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Facebook to launch COVID-19 fact section

The social media giant wants to dispel common myths about the virus

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Photo (c) coffeekai - Getty Images
Facebook will soon roll out a new section dedicated to debunking common but inaccurate myths about COVID-19. 

For its new “Facts About Covid-19” section, Facebook will use information from the World Health Organization. Chief Executive Mark Zuckerberg said the section will focus on dispelling COVID-19 myths, such as the one that drinking bleach will cure the virus or that hydroxychloroquine can cure, treat, or prevent the illness. 

Facebook’s previous efforts to fight misinformation about the coronavirus have included launching notifications, encouraging everyone to wear a mask, and flagging misleading posts about the virus as false. 

In his announcement about the forthcoming feature, Zuckerberg also said he will interview Dr. Anthony Fauci, the director of the National Institute of Allergy and Infectious Diseases, about the pandemic and the government’s response to it this Thursday afternoon. 

The conversation will be livestreamed on the platform and will focus on topics such as what the nation needs to do next to slow the spread of the novel coronavirus and how close we are to a vaccine.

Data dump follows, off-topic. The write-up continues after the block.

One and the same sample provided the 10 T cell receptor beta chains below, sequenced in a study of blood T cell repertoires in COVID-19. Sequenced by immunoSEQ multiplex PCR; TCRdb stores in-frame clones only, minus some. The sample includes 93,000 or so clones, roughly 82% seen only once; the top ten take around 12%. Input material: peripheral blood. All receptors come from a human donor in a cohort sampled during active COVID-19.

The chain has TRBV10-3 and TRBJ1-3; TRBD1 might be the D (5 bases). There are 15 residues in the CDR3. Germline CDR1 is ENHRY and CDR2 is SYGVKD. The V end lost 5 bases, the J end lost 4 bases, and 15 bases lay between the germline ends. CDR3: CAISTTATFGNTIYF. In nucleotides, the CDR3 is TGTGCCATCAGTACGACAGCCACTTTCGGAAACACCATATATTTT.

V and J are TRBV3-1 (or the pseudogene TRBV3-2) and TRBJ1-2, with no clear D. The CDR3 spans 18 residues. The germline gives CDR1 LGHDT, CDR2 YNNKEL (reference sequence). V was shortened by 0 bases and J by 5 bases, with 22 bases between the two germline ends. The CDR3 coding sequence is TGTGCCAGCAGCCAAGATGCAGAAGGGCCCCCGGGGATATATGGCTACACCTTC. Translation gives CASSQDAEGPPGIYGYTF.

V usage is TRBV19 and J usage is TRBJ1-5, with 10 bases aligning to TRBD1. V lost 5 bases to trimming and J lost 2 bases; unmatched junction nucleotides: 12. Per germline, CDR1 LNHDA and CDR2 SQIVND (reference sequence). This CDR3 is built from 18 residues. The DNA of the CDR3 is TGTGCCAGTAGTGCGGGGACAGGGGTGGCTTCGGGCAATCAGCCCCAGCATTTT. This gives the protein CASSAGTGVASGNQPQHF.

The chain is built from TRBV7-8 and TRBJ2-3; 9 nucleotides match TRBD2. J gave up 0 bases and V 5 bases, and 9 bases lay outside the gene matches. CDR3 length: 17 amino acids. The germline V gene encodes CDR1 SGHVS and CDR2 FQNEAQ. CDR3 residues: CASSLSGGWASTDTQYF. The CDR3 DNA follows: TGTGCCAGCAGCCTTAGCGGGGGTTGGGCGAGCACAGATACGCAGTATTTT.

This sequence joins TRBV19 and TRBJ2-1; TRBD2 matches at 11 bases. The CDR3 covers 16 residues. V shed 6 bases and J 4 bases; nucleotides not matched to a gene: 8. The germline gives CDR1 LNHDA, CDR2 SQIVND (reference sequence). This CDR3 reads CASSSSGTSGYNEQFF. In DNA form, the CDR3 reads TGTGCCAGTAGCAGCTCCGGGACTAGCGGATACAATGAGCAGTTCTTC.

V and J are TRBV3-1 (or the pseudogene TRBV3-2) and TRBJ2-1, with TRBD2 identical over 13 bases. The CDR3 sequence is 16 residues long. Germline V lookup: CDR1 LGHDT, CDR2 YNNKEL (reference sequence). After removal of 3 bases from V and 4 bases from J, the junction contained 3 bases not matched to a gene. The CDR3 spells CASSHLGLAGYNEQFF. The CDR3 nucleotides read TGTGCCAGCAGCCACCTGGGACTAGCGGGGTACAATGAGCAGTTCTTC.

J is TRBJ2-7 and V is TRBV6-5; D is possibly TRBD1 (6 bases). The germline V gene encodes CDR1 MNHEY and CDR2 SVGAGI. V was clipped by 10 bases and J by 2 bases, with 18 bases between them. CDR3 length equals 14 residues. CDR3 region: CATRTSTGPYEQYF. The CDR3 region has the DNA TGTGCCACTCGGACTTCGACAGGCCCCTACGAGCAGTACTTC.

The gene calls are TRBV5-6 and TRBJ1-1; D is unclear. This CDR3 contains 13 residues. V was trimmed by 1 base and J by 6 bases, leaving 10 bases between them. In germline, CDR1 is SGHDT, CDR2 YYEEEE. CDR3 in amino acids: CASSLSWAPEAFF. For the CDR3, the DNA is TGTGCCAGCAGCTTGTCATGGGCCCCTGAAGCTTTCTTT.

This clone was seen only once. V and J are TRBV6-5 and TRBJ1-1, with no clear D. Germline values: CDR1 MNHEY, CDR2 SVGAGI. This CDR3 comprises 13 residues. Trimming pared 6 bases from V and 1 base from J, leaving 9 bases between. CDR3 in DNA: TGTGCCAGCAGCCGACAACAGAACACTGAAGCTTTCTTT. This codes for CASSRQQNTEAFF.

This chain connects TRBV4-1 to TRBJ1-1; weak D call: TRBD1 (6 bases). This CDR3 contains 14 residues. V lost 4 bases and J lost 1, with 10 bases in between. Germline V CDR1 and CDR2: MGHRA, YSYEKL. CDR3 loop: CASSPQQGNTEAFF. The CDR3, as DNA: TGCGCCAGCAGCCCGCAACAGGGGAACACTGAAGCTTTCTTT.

Combating virus misinformation 

Facebook’s announcement about its new feature comes less than a week after lawmakers sent a number of major tech companies, including Facebook, letters requesting monthly reports containing instances of misinformation on the pandemic. 

The lawmakers said in the letters that their aim is to curtail a “troubling rise of false or misleading information related to COVID-19 disseminated by domestic and foreign actors on platforms such as yours.” 

“This disinformation has ranged from false statements about certain groups being immune from contracting the virus to unsubstantiated assertions about masks and vaccines,” the group of Democratic lawmakers said. “This type of disinformation is dangerous and can affect the health and well-being of people who use this false information to make critical health decisions during this pandemic.” 

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